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    I don't think he was questioning why the Finns would want the rifle but why the Germans would. I can see a number of possibilities, knowing what unit the rifle came from might help. For instance if it had previously served in Africa ....
     
  8. George Patton

    George Patton Canadian Refugee

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    Without knowing the year, it is difficlt to say why a Carcano would be on a German base. I don't like to speculate but FWIW I do not think a veteran unit bringing it from Africa is the most likely explanation. A safer bet would be that, (assuming c.1942/43) the base also included Finnish troops, and the rifle stolen was in fact from a Finnish rifle rack. Pori was the base of JG5 (Luftwaffe) and although I haven't researched it, it's likely that some Finnish troops were also present. Given that as per my previous post the Carcanos were re-issued to rear echelon troops it wouldn't be a stretch to imagine some Carcanos being on this German base.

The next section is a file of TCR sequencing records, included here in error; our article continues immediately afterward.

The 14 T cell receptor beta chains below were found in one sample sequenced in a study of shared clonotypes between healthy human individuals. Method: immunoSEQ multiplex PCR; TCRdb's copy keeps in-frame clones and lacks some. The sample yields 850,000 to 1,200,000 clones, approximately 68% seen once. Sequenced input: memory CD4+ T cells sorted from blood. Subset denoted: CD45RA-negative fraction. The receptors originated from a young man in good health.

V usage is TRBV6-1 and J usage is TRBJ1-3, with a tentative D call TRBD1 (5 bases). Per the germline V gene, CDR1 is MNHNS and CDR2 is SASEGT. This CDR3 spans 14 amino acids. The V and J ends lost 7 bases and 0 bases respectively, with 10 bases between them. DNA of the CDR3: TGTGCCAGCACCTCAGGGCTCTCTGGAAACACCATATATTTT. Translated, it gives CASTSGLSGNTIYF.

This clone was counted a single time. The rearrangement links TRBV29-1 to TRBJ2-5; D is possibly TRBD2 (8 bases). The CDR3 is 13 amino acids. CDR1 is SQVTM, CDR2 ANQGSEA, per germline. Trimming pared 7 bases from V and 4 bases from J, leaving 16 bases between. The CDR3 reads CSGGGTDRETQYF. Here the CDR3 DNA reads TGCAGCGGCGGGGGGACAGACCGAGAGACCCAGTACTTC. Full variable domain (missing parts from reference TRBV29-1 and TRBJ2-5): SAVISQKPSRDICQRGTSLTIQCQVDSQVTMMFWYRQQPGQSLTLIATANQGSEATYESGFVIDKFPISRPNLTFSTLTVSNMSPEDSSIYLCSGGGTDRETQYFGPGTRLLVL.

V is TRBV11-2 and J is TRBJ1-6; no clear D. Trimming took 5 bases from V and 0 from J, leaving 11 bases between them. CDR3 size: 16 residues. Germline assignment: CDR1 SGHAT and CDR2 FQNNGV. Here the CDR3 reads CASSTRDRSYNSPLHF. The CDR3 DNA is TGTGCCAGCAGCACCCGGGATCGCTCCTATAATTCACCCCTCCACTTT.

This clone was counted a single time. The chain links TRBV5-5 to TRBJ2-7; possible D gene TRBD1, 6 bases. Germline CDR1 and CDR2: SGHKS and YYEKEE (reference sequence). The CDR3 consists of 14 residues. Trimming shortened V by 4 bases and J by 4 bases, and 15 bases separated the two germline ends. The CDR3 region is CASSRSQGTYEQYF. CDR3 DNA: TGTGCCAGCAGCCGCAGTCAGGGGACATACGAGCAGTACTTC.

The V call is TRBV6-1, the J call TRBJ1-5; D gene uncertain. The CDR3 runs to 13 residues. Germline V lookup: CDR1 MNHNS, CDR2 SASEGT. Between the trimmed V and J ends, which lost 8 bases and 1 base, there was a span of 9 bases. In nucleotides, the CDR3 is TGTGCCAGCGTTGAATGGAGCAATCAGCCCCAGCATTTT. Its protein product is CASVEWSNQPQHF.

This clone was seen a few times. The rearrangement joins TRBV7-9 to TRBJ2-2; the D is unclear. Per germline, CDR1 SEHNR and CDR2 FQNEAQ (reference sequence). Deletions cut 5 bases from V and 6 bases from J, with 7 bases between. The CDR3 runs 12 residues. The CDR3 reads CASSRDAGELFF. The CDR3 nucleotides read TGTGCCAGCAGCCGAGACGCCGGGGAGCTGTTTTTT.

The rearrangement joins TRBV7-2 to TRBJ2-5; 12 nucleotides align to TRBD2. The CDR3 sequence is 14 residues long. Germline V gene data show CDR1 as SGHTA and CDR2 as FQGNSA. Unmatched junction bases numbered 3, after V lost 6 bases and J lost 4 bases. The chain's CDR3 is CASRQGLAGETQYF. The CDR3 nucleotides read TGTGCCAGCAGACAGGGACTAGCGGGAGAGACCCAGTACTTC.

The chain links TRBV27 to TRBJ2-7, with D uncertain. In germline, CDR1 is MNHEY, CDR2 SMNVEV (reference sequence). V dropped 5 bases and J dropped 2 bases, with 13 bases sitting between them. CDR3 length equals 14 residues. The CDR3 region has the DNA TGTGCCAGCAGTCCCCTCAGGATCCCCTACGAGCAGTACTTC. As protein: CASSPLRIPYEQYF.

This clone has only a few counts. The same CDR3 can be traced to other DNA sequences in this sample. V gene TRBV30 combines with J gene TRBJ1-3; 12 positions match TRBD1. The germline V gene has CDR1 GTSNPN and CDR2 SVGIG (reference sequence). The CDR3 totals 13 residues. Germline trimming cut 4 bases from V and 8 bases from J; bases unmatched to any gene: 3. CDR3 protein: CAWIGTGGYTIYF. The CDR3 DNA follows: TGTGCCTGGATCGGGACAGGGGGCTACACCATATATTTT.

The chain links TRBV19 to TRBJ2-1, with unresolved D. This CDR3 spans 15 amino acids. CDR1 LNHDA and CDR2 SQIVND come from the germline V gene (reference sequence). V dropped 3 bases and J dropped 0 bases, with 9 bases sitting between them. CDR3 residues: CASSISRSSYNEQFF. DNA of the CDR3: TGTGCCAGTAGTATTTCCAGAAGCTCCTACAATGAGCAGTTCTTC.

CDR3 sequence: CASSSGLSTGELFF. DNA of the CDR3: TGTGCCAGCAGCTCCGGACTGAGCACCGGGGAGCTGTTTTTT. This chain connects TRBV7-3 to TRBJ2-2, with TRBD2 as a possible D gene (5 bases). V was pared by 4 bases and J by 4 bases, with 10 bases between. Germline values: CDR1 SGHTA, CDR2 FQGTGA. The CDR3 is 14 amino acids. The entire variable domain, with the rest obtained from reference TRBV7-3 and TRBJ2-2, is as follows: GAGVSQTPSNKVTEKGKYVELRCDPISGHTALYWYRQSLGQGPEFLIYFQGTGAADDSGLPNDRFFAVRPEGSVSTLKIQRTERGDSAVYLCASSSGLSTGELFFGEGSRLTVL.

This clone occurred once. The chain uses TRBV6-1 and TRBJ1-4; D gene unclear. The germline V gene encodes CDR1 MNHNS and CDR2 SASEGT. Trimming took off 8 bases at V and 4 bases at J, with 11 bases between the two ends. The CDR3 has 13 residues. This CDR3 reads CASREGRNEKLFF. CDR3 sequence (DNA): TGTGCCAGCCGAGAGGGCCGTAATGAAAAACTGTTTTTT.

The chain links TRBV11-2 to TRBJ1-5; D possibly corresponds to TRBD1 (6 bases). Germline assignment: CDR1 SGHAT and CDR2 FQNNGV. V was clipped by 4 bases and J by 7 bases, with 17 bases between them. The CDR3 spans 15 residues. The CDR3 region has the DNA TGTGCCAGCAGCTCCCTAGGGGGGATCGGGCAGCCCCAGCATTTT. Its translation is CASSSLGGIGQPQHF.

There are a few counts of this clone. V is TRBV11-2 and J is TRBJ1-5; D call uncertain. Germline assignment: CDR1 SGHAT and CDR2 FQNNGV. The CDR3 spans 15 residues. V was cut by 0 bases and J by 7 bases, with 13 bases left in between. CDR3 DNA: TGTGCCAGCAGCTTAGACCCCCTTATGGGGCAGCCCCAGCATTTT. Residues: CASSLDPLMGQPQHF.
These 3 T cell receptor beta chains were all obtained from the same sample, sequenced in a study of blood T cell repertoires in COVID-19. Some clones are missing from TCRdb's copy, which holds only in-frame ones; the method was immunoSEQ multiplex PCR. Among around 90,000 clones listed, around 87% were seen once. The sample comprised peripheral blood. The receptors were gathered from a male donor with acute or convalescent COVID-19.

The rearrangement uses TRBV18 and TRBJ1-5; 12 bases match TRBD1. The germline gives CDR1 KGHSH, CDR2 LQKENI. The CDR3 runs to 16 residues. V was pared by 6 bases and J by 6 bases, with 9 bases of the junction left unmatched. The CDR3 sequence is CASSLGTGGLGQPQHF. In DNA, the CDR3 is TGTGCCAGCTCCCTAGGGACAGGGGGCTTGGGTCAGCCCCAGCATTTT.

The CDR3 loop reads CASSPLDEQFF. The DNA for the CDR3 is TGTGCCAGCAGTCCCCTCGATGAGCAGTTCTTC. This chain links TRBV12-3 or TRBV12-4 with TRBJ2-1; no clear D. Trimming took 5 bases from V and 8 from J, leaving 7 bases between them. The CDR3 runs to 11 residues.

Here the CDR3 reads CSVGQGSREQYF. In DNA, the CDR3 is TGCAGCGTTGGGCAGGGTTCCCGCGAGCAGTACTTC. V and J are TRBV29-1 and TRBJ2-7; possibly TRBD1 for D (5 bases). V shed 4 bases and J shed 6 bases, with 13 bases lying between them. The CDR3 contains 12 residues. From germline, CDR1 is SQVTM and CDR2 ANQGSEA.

Another option would simply be that it was issued to the Germans by the Finns for airfield security. The Germans too often used "substitute" weapons but I'm less inclined to believe this as I haven't seen any literature referencing Finnish-German Carcanos.
     
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  9. Dave55

    Dave55 Member Patron  

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  10. George Patton